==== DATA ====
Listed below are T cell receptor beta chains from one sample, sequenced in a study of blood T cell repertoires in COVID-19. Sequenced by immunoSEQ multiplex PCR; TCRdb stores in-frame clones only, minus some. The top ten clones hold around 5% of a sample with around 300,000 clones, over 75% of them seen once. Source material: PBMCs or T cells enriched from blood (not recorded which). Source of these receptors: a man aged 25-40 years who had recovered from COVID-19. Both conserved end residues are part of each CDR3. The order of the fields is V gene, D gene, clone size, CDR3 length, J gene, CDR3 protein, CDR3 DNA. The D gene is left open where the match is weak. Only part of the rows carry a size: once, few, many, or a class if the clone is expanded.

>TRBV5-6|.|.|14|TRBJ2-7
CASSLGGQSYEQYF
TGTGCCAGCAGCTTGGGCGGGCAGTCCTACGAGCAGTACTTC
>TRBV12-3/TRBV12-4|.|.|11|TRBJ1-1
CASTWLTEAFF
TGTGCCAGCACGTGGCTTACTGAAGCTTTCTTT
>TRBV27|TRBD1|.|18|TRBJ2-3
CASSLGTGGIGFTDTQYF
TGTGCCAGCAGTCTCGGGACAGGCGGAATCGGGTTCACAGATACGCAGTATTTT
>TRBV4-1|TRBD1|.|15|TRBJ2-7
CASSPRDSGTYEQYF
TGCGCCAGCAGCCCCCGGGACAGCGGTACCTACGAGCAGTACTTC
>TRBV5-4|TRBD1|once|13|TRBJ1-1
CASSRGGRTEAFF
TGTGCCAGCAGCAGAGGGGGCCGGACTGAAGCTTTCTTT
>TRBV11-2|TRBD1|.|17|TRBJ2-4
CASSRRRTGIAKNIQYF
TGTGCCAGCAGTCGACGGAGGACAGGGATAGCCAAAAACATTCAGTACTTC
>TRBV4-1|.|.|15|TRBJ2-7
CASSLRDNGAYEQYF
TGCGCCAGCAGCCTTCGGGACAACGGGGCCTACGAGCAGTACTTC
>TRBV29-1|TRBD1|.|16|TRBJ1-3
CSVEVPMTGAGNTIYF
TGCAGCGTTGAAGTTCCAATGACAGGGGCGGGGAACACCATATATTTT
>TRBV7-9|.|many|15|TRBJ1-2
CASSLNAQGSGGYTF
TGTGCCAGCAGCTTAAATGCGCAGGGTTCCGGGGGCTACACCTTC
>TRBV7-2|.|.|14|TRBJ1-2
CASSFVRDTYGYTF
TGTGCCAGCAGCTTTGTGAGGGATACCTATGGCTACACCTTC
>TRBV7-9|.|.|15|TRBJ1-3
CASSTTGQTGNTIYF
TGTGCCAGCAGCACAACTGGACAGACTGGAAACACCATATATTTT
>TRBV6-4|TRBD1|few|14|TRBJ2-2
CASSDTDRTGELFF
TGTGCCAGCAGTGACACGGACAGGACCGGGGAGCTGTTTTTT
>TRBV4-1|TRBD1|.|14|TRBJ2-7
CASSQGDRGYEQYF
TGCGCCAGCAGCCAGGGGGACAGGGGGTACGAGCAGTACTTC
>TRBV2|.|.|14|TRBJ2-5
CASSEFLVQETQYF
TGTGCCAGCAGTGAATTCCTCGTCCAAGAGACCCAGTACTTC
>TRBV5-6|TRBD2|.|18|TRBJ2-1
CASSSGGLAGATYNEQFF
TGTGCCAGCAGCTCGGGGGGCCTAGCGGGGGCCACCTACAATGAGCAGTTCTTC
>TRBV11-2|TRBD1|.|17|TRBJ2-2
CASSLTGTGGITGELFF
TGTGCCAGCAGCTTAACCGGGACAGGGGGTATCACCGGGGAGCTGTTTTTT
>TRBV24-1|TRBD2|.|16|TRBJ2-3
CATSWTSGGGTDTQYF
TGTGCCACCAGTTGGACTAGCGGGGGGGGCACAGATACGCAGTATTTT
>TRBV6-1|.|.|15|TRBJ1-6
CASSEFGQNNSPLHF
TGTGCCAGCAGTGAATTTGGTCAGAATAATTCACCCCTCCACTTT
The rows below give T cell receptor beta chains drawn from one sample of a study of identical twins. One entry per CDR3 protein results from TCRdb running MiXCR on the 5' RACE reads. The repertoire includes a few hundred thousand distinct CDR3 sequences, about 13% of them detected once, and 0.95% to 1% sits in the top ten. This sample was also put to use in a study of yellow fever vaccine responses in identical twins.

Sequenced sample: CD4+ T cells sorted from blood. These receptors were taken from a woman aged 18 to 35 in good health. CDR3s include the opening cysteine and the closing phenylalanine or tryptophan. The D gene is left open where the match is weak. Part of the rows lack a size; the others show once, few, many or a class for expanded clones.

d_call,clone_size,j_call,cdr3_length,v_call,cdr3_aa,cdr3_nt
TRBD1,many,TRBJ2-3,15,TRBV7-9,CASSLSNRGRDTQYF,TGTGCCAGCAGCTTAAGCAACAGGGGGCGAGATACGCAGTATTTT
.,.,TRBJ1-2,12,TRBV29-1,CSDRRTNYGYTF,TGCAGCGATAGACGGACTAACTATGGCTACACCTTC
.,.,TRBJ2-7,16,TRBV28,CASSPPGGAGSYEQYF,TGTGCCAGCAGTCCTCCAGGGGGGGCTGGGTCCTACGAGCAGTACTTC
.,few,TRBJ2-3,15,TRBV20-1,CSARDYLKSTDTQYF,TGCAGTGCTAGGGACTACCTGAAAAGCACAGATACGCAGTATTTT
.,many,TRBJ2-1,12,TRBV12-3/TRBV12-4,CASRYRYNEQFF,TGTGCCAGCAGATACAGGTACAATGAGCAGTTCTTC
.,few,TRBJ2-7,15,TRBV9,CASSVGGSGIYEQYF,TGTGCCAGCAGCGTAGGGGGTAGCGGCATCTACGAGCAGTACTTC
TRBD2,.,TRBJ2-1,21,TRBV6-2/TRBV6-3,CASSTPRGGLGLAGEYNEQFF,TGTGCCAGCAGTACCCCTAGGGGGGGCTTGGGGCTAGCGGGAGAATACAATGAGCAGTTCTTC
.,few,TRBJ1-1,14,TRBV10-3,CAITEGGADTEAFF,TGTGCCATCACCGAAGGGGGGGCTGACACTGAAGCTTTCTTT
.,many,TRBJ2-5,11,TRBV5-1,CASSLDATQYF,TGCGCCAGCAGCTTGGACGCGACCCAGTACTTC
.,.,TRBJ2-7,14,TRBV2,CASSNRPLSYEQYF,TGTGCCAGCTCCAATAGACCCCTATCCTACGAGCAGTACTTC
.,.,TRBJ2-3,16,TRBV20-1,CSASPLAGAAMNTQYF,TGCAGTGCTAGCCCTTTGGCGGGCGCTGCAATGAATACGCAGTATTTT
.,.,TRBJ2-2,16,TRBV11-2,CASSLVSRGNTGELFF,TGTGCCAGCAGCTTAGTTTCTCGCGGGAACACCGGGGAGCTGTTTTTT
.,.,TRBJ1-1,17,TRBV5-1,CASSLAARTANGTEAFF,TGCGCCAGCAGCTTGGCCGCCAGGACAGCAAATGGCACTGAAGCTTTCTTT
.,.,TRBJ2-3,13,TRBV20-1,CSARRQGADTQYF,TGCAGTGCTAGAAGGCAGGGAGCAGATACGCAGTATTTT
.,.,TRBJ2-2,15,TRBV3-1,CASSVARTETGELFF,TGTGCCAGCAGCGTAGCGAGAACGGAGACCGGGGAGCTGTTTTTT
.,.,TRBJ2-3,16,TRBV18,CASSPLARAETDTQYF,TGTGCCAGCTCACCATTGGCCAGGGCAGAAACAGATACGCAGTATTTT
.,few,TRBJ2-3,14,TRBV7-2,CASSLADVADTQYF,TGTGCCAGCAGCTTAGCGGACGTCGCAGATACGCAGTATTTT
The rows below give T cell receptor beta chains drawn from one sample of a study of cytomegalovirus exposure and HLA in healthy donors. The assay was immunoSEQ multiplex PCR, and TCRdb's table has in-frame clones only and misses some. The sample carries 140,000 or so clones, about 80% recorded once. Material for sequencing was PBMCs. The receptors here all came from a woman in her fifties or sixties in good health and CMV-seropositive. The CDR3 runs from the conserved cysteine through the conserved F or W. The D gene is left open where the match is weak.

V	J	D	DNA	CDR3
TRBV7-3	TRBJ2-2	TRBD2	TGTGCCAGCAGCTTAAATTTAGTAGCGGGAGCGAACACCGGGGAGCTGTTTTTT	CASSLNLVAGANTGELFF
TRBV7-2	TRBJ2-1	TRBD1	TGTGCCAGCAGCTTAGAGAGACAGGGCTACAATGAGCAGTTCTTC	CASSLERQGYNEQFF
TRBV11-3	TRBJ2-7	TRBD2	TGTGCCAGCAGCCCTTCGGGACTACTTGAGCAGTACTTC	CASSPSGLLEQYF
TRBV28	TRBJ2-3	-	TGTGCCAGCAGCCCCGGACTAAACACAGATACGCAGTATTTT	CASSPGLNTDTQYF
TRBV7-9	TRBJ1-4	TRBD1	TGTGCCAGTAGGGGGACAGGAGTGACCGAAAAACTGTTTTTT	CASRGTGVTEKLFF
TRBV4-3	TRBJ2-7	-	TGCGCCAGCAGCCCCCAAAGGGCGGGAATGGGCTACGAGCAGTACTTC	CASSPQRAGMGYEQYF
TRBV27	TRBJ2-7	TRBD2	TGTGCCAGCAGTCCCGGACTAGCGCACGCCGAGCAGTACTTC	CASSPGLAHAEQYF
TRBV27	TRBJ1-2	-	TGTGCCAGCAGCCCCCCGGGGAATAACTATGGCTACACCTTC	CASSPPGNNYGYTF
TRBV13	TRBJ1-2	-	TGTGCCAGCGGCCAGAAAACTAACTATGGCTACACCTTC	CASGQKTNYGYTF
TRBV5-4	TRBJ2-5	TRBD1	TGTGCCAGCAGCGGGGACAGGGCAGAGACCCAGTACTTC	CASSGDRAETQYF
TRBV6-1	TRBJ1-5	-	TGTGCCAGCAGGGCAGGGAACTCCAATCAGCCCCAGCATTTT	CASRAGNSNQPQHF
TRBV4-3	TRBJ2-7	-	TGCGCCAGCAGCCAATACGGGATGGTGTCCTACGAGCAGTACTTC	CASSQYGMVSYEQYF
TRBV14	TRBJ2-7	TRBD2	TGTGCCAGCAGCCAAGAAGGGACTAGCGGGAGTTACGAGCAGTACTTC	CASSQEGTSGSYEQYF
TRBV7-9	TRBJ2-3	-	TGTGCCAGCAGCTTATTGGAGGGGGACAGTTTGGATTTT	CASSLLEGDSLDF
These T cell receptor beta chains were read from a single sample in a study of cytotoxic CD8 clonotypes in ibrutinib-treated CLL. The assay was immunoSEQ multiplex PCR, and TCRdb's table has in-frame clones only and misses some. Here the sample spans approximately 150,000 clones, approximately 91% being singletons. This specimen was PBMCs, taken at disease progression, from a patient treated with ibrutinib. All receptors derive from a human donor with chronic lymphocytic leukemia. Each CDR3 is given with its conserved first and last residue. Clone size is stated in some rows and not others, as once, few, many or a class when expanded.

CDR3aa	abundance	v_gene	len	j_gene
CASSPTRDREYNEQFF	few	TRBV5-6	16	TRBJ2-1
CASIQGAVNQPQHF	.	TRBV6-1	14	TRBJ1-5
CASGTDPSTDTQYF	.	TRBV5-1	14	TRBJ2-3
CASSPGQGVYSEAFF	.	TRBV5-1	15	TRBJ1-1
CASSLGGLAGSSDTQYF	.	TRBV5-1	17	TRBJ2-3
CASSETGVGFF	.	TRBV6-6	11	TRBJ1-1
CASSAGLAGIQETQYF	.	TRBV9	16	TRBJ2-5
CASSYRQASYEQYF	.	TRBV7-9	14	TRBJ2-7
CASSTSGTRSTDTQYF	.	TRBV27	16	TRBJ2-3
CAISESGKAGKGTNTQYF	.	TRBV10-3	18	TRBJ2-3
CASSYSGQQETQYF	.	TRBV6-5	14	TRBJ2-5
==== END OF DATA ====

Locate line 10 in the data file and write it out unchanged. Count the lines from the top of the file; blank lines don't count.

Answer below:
TGTGCCAGCAGTCTCGGGACAGGCGGAATCGGGTTCACAGATACGCAGTATTTT